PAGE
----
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Congressional leaders shy from releasing their own income tax returns

July 19, 2012|By Lisa Mascaro
  • House Minority Leader Rep. Nancy Pelosi (D-Calif.) answers questions during her weekly news conference in Washington.
House Minority Leader Rep. Nancy Pelosi (D-Calif.) answers questions… (Win McNamee / Getty Images )

WASHINGTON – A top Democratic congressional leader said Mitt Romney’s reluctance to release a fuller accounting of his income tax returns makes him "the most secretive candidate for president in modern history," but other top members of Congress have showed little interest in personally being held to the same disclosure standard.

"That's my private business," said House Speaker John A. Boehner (R-Ohio), who ran a small business in plastics when he was first elected 20 years ago. He called the debate over Romney's personal income taxes a "sideshow."

Rep. Nancy Pelosi (D-Calif.), the minority leader who is among the wealthier members of Congress, gave a long explanation for not releasing her own tax returns, suggesting somewhat in jest that perhaps the members of the media should disclose their tax information.

"When I run for the president of the United States, you can hold me to the same standard," she said.

Romney has come under increased pressure from some members of his own party to disclose returns beyond those for 2010 and the current year that he already has made public. In recent presidential elections, nominees have released more than two years of returns.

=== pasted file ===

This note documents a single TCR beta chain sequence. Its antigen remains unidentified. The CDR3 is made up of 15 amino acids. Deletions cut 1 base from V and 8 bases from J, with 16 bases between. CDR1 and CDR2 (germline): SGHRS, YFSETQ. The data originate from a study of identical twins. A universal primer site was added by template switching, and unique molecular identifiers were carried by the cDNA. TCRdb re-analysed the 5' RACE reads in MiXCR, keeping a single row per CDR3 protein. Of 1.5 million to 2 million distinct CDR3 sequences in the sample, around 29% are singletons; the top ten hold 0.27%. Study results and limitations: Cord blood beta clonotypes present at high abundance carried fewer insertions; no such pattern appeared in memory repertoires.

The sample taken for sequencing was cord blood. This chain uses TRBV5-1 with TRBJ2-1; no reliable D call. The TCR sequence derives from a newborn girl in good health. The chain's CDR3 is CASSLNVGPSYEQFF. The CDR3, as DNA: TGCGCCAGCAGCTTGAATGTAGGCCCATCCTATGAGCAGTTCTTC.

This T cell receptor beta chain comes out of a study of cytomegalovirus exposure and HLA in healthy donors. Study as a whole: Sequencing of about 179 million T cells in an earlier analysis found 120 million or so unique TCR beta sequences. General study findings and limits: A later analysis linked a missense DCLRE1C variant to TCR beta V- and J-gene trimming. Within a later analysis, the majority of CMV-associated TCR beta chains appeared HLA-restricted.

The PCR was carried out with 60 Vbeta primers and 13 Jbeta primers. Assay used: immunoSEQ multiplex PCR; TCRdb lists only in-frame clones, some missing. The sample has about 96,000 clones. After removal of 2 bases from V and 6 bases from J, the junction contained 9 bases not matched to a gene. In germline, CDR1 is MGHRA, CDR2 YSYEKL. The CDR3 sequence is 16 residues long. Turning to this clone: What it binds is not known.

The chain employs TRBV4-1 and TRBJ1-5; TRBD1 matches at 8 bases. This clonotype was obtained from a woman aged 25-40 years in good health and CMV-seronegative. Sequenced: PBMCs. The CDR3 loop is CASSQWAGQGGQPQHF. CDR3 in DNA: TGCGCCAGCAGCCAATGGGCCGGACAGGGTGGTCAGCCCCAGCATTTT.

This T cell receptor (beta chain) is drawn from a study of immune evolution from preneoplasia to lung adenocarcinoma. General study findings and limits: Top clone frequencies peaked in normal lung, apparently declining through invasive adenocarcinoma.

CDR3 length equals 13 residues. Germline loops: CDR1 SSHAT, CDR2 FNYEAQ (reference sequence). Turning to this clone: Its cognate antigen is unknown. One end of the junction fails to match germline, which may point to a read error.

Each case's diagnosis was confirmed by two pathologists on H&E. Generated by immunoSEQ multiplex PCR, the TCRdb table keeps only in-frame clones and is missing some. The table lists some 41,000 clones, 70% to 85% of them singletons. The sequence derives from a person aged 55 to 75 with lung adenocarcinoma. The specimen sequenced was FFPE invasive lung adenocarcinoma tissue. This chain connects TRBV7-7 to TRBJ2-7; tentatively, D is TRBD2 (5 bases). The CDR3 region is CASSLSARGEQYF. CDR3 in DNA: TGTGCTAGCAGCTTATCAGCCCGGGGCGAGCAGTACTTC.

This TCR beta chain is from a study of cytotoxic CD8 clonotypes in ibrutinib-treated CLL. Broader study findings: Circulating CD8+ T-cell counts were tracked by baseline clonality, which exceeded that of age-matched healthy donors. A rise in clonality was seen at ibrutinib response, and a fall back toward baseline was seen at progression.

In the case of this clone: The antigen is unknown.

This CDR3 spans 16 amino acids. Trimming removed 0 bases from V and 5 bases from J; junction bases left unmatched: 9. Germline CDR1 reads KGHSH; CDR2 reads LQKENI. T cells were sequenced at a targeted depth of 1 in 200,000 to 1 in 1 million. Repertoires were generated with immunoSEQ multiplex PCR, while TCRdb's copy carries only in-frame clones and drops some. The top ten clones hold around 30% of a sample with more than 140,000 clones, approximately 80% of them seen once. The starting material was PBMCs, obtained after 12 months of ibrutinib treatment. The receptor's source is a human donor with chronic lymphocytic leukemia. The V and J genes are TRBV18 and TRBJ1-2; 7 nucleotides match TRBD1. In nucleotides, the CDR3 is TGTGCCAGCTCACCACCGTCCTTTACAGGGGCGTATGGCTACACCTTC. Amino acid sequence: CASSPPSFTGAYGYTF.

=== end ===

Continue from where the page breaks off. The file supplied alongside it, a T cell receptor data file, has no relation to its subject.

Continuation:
Tax disclosure is a particularly hot topic this election year, as Congress is debating whether to continue tax breaks that expire in December or allow those for upper-income households to expire -- which would result in a tax hike on incomes above $250,000 a year for married couples, or $200,000 for singles.

Lawmakers are required to file annual disclosure statements about their personal wealth and financial holdings, but those reports are far less detailed or precise than federal income tax returns.

One top Democrat, Sen. Richard Durbin of Illinois, the assistant majority leader, said Romney must believe that his reluctance to release his returns is worth the political headache it is causing.

"He is the most secretive candidate for president in modern history," Durbin said.

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